By Larry Magid
I don’t usually comment on politics but I do write a lot about cyberbullying, which is a subject I do know something about as the CEO of ConnectSafely.org and founder of SafeKids.com. And, I’m afraid to say, that the Republican presidential front-runner is clearly guilty of cyberbullying. I say that not to comment on his fitness to be President but on his status as a public figure and as a negative role model for America’s youth.
He’s far from the only adult guilty of displaying bad behavior in public, but – at the moment at least – he’s the most visible example.
Most experts in the field of bullying agree on a definition that includes aggressive behavior that involves unwanted, negative actions, pattern of behavior repeated over time and an imbalance of power or strength. We call it cyberbullying when it is carried out via electronic media including email, chat, text messaging, social media and – I would add – radio or television.
Many have expanded the definition of cyberbullying to also include comments that are racist, sexist, or hateful to any group.
Repeatedly and aggressively saying that you would deny an entire religion entry into the country certainly qualifies as a form of bullying as is lying about a group such as falsely claiming that he witnessed “thousands and thousands” of Muslims cheering as the World Trade Center came down. He also made disparaging remarks about fellow candidate Ben Carson’s religion.
Demeaning comments about other people is also a form of bullying whether that’s criticizing the hair of fellow presidential candidate Rand Paul or the appearance of candidate Carly Fiorina or saying the Fox’s presidential debate moderator Megan Kelly had “Blood coming out of her wherever.”
I bring this up not to join the crowd piling on against Mr. Trump. There are plenty of politicians and political pundits happy to comment on his fitness as a candidate or potential president. My concern has to do with his potential impact on America’s young people, most of whom are very well acquainted with his antics.
Other bad role models
One of the primary strategies for combatting bullying and cyberbullying among youth is for adults to model appropriate behavior. Young people do pay attention to how adults behave. In fact, they pay a lot more attention to how we behave than how we tell them to behave.
It’s not just Mr. Trump I worry about. There are other politicians who have ridiculed or lied about their opponents and there are plenty of adults outside of politics who behave badly in front of kids. WebMD points out that the “problem of teachers bullying students is more common than you think.” The website cites a study by Stuart Twemlow, MD, a psychiatrist at the Menninger Clinic in Houston who said that “45% (of teachers surveyed) admitted to having bullied a student.” I was repeatedly bullied by a gym teacher when I was in high school.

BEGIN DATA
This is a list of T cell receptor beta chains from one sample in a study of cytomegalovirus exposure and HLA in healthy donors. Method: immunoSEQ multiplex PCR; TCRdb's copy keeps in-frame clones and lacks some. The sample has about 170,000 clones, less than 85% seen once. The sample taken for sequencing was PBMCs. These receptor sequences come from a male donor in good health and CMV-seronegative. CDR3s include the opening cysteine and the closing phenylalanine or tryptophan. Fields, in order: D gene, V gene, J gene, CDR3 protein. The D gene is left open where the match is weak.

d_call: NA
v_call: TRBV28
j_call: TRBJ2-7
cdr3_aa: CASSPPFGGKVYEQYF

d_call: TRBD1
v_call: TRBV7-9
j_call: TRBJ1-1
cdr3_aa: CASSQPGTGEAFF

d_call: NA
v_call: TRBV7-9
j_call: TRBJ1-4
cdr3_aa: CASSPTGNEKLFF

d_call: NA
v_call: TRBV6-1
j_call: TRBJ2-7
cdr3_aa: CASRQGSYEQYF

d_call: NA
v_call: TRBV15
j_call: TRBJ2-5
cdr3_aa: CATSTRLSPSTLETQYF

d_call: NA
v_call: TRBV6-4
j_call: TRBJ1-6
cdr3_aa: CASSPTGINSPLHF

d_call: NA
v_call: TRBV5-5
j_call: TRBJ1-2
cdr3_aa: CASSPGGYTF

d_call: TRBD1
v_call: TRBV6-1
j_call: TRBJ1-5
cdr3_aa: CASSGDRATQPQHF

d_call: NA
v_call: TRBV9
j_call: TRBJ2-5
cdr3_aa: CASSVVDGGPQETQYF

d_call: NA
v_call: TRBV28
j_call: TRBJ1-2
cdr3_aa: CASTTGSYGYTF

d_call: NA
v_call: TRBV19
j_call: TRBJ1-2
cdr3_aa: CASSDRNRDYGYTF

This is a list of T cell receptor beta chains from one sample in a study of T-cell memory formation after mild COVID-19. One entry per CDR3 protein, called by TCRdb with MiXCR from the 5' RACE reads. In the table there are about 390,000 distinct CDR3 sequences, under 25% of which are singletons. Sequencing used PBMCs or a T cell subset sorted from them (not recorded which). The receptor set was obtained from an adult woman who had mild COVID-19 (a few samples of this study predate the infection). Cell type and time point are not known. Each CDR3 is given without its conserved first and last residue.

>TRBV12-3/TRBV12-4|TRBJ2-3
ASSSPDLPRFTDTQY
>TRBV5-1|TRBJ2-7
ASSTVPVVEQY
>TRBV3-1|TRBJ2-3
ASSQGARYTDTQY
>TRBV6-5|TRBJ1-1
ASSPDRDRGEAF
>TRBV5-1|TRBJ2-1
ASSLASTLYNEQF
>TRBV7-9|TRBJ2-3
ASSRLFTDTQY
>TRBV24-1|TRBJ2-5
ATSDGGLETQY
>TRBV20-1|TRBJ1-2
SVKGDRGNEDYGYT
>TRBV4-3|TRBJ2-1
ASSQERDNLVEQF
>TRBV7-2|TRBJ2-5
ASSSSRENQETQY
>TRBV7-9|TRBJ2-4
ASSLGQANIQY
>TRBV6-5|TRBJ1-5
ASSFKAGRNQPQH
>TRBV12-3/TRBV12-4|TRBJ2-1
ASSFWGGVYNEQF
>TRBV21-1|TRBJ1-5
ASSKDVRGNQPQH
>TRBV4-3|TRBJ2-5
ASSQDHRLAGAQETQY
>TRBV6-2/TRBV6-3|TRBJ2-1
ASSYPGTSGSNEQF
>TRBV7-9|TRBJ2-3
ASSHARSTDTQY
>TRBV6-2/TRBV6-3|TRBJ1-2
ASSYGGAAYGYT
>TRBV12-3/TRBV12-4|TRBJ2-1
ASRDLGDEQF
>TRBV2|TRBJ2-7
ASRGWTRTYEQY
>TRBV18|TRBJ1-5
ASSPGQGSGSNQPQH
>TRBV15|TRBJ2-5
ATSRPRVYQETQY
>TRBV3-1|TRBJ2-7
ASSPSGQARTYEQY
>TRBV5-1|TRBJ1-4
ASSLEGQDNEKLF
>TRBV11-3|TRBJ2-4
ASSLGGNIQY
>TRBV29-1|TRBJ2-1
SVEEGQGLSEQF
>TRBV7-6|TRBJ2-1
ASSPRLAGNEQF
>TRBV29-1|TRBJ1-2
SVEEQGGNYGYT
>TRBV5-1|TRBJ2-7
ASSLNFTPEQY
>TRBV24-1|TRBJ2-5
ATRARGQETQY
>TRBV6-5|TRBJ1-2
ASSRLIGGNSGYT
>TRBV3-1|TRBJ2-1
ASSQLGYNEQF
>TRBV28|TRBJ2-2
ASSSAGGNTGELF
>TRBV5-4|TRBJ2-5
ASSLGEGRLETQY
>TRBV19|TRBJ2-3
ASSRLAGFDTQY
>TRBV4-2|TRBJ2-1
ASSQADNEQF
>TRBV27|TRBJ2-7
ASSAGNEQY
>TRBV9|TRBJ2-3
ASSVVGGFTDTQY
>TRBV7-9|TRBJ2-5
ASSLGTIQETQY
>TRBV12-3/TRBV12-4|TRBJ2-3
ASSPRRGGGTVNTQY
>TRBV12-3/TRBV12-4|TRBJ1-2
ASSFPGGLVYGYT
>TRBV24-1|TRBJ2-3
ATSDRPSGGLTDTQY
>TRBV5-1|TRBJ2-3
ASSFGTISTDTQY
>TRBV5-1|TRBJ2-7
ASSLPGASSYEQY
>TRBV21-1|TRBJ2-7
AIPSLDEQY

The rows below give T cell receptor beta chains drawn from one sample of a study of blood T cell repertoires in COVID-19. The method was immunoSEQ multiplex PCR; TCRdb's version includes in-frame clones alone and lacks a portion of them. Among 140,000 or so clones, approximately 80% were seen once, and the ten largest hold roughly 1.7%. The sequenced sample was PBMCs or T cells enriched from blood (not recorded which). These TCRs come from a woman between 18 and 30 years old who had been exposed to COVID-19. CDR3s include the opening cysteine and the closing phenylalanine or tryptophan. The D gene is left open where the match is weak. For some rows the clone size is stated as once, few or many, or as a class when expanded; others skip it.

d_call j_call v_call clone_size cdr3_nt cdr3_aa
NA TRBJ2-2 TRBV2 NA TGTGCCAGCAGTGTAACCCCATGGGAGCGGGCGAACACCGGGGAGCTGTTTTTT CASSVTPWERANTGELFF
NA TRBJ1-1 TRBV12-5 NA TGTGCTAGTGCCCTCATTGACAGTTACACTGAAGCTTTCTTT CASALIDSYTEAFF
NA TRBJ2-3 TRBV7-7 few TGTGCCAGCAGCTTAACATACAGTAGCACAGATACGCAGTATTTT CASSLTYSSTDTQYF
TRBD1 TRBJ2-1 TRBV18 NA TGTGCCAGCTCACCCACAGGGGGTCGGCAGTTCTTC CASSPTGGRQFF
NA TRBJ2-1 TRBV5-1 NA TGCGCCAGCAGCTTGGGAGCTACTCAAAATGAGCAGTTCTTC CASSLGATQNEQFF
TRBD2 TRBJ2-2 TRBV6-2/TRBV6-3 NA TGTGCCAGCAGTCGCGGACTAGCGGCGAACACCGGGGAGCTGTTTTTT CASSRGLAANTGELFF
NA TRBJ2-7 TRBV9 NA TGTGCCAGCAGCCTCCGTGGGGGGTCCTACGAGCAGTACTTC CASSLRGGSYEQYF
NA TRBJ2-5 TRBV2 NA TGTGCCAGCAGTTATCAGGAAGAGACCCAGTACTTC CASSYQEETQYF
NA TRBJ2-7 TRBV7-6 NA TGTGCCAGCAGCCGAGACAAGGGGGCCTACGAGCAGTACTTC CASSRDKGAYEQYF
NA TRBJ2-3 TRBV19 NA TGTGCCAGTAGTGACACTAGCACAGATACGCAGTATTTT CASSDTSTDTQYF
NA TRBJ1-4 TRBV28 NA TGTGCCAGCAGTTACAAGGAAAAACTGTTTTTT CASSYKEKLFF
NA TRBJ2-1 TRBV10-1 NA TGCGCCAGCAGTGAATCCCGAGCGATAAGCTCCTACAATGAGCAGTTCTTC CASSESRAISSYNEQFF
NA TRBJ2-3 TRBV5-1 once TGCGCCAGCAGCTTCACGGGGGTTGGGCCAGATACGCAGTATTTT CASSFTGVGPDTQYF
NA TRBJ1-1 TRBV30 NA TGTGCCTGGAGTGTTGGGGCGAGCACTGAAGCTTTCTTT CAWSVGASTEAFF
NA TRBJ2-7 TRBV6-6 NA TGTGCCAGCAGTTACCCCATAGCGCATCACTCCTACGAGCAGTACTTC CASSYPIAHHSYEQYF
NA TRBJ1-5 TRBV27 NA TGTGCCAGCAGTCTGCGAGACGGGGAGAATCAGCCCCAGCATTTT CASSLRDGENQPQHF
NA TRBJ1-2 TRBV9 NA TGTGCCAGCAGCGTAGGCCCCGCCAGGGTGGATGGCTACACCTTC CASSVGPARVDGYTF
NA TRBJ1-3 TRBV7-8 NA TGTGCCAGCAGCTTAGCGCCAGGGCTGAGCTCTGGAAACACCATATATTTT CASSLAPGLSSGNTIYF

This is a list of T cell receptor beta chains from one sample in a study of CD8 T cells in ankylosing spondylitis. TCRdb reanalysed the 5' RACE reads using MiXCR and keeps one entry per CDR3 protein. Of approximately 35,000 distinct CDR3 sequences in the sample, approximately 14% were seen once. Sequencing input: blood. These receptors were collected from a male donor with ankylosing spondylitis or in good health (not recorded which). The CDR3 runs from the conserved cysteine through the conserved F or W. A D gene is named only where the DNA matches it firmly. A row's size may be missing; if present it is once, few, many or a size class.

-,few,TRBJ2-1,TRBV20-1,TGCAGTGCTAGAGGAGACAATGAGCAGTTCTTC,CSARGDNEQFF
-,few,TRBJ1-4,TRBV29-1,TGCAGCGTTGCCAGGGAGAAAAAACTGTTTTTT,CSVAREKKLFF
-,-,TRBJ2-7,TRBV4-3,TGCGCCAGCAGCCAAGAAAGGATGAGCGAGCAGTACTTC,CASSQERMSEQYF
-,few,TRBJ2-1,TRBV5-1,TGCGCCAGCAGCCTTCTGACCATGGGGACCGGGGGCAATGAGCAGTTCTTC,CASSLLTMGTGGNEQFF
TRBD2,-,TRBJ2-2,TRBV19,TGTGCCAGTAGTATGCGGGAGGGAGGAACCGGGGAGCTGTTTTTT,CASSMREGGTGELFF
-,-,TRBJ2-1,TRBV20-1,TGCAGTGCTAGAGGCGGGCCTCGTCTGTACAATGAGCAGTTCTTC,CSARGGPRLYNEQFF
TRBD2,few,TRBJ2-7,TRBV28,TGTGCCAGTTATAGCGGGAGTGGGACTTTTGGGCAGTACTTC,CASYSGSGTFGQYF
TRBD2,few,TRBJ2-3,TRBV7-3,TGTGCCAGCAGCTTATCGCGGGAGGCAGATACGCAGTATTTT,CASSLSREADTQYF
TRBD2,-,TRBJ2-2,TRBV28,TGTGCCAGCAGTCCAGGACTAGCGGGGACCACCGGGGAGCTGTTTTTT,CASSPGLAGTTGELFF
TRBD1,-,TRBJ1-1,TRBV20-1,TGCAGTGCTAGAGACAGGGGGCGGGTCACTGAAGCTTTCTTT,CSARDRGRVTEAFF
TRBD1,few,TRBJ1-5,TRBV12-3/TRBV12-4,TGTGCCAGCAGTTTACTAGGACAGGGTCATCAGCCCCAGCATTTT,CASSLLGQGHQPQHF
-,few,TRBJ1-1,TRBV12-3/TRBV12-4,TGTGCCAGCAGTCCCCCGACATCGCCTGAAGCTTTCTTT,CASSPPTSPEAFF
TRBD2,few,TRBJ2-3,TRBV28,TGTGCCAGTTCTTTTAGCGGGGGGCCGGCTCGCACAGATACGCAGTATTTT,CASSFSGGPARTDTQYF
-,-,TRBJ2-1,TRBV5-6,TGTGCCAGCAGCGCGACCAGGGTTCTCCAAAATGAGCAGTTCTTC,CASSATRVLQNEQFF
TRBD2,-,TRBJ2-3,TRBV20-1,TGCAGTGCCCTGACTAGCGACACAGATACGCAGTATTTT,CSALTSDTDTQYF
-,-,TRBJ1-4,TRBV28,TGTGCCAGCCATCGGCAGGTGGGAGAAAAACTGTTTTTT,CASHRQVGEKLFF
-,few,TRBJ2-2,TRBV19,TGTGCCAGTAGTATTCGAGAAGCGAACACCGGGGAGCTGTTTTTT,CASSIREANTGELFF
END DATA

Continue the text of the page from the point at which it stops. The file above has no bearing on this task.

Anyone who has been following the news has heard about cases of police bullying. I’m not just talking about the occasional shootings, but the culture that has infected some police departments around the country that tolerates bullying behavior by some officers. I’m not suggesting that most police engage in bullying behavior, but it is not unheard of among these adults who are supposed to not only enforce positive social norms but model them as well.
Even some parents bully their own children despite the love they may have for their kids.
Plus bullying is all over television and is omnipresent in some reality shows and sitcoms.
Adult online harassment
And it’s not just kids who cyberbully. While about 20% of teens say they have been cyberbullied at some point in their life, the percentage of adults who say they have been harassed online is even higher. A 2014 Pew Research Center survey found that 40 percent of adult Internet users said they had been harassed online, and nearly three-quarters — 73 percent — said they had seen someone being harassed. Young adults have it worse: Nearly two-thirds — 65 percent — of Internet users age 18 to 29 have been the target of at least one type of harassment. More than a quarter (26%) of women between 18 and 24 have been stalked online, and 25% were the target of online sexual harassment.
Be an upstander, not a bystander
It’s time for everyone to stop being a bystander when it comes to public bullying. Whether it’s a political candidate, actors in a TV show, public officials or authorities or anyone else, it’s up to all of us to be upstanders and when it comes to objecting to uncivil behavior and modeling kindness and decency in our own behavior.